The top business stories of 2022 in the St. John Valley
Editor’s Note: The following is the first of two articles highlighting some of the top business stories from 2021. This article highlights events from January through June. The second installment will appear in the Jan. 3 issue of the St. John Valley Times.
Several businesses closed their doors for good while towns sought to revitalize their downtown areas and new hires replaced longtime administrators who retired or resigned across the St. John Valley during the first half of the year.
Fort Kent Town Manager Suzie Paradis earned certification as a tax collector and treasurer from Maine Municipal Tax Collectors and Treasurers Association. Paradis was recognized for receiving the certification in the MMTCTA newsletter Dollar$ and Sense, and her certificate was awarded at the 2022 MMTCTA Annual Conference
The Revitalize Main Street Committee met in Van Buren to discuss ways to enhance the town. Plans were made to swap out lights decorating lamp posts, wreaths and angels with LED lighting as well as to replace and repair banners hanging in the town.
Madawaska’s Board of Selectmen discussed the future of the Kmart Plaza and accepted a bid for the demolition of two buildings located there. The removal of the buildings was deemed necessary to make way for the new Fish River Rural Health Clinic. The Board of Selectmen accepted a $464,940 bid by Ed Pelletier & Sons for the demolition of the buildings.
Northern Maine Medical Center announced the hiring of Jeff Zewe as its new president and chief executive officer. Zewe had more than 30 years of experience in health care, most recently president and CEO of Upper Allegheny Health System in western New York State along the Pennsylvania border. He would go on to replace NMMC President and CEO Peter Sirois.
Locally owned businesses sought new ways to cut back spending and save money after facing electric bills that nearly doubled since 2021. Most Maine residents saw a 30 percent increase in their electric bills as the result of rapidly escalating prices for the natural gas that powers New England’s energy grid. That hike reflected an almost 95 percent increase in natural gas prices from October 2020 through October 2021.
The owners of Grand Isle General Store announced the business would shut its doors. Closure of the convenience store left three marijuana dispensaries as the only remaining storefronts in town.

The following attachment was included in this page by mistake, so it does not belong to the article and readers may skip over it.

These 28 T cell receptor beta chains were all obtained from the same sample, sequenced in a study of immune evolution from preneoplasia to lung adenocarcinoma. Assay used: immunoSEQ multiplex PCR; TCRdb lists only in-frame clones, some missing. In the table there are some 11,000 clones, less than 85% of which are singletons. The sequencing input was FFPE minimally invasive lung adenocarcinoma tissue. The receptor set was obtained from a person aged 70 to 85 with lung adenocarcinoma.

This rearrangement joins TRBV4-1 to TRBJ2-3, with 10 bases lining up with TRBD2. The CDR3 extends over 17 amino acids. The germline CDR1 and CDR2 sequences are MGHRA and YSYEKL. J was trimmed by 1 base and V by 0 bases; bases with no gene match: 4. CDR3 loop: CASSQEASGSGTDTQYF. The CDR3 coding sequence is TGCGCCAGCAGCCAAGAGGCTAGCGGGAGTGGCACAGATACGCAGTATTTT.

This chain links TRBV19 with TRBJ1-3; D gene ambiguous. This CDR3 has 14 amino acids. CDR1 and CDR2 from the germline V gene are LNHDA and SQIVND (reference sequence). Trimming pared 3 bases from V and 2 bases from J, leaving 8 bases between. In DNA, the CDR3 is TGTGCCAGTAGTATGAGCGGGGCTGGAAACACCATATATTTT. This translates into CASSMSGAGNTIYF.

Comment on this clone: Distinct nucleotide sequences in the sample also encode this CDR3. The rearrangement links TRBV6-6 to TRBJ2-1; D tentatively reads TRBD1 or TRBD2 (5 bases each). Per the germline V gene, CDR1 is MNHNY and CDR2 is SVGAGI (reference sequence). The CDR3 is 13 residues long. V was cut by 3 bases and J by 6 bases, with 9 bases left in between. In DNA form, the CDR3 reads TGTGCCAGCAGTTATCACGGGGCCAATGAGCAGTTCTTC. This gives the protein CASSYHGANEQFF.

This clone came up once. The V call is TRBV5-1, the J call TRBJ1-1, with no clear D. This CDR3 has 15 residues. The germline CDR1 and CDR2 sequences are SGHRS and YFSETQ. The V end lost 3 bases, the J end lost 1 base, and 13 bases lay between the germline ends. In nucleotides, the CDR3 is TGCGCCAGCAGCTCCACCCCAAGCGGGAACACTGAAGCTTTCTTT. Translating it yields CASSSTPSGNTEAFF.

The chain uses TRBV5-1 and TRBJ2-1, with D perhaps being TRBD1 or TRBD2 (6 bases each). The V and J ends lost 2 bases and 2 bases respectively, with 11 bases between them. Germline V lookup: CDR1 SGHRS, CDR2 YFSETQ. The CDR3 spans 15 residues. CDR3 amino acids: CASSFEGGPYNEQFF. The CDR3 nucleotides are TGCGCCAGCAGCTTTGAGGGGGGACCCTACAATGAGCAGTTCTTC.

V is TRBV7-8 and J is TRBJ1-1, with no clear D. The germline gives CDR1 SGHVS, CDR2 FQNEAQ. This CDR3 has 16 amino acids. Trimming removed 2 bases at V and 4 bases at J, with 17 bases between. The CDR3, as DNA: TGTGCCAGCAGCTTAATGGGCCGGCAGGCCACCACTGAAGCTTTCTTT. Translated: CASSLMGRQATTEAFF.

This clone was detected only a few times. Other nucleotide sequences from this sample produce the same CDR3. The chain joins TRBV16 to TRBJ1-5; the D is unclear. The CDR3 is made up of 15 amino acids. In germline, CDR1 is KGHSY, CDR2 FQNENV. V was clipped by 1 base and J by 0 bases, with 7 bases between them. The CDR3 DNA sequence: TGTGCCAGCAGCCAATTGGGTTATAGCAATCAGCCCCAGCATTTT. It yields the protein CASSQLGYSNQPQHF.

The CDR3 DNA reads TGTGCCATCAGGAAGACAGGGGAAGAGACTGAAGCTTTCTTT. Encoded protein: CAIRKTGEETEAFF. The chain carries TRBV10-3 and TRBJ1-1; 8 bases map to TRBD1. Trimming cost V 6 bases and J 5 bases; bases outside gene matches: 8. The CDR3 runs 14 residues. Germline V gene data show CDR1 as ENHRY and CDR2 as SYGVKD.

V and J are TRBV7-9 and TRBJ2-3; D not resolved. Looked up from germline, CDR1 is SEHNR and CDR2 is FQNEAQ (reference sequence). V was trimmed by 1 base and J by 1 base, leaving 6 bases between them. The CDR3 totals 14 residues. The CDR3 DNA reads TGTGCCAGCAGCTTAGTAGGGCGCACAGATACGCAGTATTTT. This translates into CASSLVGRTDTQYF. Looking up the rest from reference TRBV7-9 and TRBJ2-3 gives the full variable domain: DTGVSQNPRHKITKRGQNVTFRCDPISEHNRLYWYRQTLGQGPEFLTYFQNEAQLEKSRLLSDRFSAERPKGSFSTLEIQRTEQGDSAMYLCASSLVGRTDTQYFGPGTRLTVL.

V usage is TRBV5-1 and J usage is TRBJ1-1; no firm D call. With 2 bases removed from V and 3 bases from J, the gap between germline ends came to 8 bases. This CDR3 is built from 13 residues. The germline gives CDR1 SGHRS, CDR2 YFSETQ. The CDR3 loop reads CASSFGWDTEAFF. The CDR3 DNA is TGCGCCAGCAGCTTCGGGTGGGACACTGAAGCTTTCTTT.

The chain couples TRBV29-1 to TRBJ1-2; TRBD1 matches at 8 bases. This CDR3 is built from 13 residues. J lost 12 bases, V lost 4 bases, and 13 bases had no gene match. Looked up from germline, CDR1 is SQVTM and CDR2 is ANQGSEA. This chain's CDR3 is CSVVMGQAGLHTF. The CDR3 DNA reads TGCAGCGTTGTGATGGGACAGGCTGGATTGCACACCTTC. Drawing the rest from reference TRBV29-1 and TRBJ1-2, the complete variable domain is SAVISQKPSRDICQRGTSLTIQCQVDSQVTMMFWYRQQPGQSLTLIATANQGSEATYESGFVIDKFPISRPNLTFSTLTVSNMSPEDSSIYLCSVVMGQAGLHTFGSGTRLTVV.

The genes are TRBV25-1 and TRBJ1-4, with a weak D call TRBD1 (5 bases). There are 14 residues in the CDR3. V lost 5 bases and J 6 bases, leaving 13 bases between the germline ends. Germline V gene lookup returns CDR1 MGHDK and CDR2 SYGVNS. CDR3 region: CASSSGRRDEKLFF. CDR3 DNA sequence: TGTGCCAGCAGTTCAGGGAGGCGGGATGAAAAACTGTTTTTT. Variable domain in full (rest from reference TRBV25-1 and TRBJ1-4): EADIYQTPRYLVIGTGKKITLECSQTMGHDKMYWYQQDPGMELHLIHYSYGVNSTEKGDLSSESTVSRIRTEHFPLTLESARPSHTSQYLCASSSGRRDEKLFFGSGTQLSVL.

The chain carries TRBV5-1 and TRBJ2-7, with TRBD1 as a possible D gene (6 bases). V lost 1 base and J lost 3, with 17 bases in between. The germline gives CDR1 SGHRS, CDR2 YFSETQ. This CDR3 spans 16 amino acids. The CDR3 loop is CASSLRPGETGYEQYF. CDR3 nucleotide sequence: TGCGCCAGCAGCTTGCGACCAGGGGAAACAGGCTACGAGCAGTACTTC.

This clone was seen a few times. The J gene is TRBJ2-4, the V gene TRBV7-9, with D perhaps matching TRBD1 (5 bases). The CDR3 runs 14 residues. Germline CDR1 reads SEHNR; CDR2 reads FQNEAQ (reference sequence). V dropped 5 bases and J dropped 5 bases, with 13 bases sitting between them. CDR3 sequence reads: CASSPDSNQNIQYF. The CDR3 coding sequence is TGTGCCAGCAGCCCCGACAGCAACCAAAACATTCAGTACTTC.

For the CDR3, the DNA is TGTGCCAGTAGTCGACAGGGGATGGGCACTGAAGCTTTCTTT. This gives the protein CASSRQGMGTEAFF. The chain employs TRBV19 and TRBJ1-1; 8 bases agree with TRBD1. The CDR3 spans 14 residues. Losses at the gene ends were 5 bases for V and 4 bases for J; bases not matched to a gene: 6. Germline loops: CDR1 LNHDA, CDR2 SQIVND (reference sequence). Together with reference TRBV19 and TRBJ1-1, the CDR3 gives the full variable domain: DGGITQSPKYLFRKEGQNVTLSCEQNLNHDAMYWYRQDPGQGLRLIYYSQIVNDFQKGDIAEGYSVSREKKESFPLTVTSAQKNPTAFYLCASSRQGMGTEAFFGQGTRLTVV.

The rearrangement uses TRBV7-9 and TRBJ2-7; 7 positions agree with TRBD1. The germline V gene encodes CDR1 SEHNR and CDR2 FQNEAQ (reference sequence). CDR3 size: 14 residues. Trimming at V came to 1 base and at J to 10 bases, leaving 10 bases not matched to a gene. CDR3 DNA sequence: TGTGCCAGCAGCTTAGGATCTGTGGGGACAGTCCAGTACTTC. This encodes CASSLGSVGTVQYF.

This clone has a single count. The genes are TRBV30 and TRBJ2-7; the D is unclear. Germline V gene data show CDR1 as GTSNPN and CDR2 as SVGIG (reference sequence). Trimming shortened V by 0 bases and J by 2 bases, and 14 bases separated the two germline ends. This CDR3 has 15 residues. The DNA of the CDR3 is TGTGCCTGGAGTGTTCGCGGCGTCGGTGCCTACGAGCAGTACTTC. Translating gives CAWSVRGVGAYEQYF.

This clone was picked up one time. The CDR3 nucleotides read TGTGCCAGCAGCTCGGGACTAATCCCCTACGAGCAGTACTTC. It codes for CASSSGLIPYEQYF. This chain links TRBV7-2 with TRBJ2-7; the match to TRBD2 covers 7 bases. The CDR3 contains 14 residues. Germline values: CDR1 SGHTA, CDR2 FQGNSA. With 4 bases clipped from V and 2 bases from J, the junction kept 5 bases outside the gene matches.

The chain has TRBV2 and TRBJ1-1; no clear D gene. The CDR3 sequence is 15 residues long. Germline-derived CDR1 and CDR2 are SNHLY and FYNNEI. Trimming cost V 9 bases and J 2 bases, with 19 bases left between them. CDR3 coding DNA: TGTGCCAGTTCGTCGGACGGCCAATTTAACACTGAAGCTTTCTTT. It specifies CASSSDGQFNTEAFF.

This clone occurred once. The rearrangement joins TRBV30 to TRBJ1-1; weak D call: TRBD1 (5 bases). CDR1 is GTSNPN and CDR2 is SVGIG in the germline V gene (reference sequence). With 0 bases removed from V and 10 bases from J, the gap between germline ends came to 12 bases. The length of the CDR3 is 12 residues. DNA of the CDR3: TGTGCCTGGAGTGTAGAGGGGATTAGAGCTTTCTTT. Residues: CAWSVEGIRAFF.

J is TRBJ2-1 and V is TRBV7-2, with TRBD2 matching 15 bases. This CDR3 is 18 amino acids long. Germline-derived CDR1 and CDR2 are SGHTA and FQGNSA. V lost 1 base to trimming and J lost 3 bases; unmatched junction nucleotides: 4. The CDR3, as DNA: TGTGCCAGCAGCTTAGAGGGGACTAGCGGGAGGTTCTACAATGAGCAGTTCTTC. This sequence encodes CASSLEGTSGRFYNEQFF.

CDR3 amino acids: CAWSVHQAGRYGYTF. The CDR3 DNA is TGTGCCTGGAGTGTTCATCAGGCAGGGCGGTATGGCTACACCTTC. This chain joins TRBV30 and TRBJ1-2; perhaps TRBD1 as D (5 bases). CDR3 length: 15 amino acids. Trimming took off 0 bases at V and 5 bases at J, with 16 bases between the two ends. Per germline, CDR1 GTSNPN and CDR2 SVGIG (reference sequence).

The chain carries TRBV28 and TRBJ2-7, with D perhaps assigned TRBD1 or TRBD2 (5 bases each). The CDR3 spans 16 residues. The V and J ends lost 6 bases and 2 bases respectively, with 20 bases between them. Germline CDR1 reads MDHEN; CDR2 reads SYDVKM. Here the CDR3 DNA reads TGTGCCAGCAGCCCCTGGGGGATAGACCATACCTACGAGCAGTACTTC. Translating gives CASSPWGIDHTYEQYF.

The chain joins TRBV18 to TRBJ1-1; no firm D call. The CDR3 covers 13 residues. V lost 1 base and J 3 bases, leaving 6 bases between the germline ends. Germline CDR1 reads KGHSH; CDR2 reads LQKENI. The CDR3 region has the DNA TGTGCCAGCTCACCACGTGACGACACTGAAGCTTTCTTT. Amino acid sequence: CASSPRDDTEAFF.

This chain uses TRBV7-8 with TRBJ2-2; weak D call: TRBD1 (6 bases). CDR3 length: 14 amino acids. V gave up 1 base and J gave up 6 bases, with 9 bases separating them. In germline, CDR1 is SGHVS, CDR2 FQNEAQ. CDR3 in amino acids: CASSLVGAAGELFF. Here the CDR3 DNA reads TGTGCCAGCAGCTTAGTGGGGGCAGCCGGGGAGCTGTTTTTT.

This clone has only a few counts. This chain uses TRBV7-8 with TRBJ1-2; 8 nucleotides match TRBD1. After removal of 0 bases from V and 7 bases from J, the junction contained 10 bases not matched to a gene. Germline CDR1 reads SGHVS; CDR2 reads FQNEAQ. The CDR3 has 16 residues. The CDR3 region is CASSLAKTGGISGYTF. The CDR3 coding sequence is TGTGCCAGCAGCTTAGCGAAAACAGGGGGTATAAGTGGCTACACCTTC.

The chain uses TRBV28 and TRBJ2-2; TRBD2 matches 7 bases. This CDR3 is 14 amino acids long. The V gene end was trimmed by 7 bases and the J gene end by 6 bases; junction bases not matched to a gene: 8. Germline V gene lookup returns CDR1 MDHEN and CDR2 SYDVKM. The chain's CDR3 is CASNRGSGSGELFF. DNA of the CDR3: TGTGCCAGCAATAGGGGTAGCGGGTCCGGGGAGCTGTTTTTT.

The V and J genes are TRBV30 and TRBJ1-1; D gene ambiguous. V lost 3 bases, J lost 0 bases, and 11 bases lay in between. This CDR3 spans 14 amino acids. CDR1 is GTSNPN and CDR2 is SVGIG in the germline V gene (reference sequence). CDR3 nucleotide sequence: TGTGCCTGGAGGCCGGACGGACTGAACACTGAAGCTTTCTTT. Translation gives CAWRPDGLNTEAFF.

The Fort Kent SnoRiders snowmobile club began raising funds for trail maintenance by posting a giant cardboard cutout of trail groomer Eric Robbins, shirtless and giving an enthusiastic thumbs up, along the trails. The SnoRiders moved the Eric Robbins cutout by transporting it on the back of the groomer drag to different locations along the trail system weekly. Riders who found the Robbins cutout were encouraged to be photographed with it.
The town of Fort Kent announced it would bring movies and live music to Riverside Park during the summer months. The entertainment was free for anybody who wanted to attend.
Fort Kent attorney Toby Jandreau sought to establish a student-operated free legal clinic in the town. The plan included bringing in University of Maine School of Law students who would gain real-life legal experience while helping to combat a shortage of lawyers in northern Maine.
The winner of a Supermarket Sweep fundraiser swapped out her first-place raffle ticket, donating the prize to the local food pantry. The fundraiser was held to benefit the Valley Rivers Middle School eighth-grade class Project Augusta trip.
Greater Fort Kent Area Chamber of Commerce Executive Director Dona Saucier announced that she would resign from the position. Saucier said she wanted to make the transition to a new director as seamless as possible and that she had every confidence in the chamber board of directors.
After being put on hold for two years, due to COVID-19, it was announced the Top O’ Maine Trade Show would return to Madawaska. The longstanding trade show provided an opportunity to showcase local businesses.
The Madawaska McDonald’s building was demolished to make room for a new border crossing station. Madawaska residents made an unsuccessful plea to Corporate McDonald’s to rebuild the fast-food chain restaurant at another location in town.
A $13.6 million project at Northern Maine Medical Center modernized a part of the hospital that had not seen major work in more than 70 years. A four-story addition to the facility included two new operating rooms, a renovated laboratory, an activity area for children being treated in the behavioral health psychiatric unit and a modern cafeteria.
A 99-acre farm in New Sweden that uses animals to aid in private therapy sessions opened its doors to healing the public. A Better Day Counseling and Farms in New Sweden is home to four Jersey cows, three Peking ducks, three cats, two miniature donkeys, two standard donkeys, two Nigerian dwarf goats, two fainting goats, two English mastiffs, one mule, one horse and several chickens.
Valley Rivers Middle School students got a headstart on the future when they researched and provided live presentations about career opportunities for a project called The Maine Event. Approximately 140 seventh- and eighth-graders participated in the project.
Van Buren sought to prevent the closure of the town’s only grocery store. Saucier’s Shurfine had a potential buyer, and town officials announced they would apply for a $240,000 grant to help the person purchase the store.
The annual Ploye Festival kicked off in Fort Kent. The event included the cooking of what was thought to be the world’s largest ploye by Bouchard Family Farms.
Fort Kent Elementary School kindergarten students enjoyed real-life science lessons with a visit to Anderson Family Farm. The youngsters planted pumpkin seedlings they began growing in their classrooms. Dean of students Kevin Anderson and his wife Janice own and operate the farm.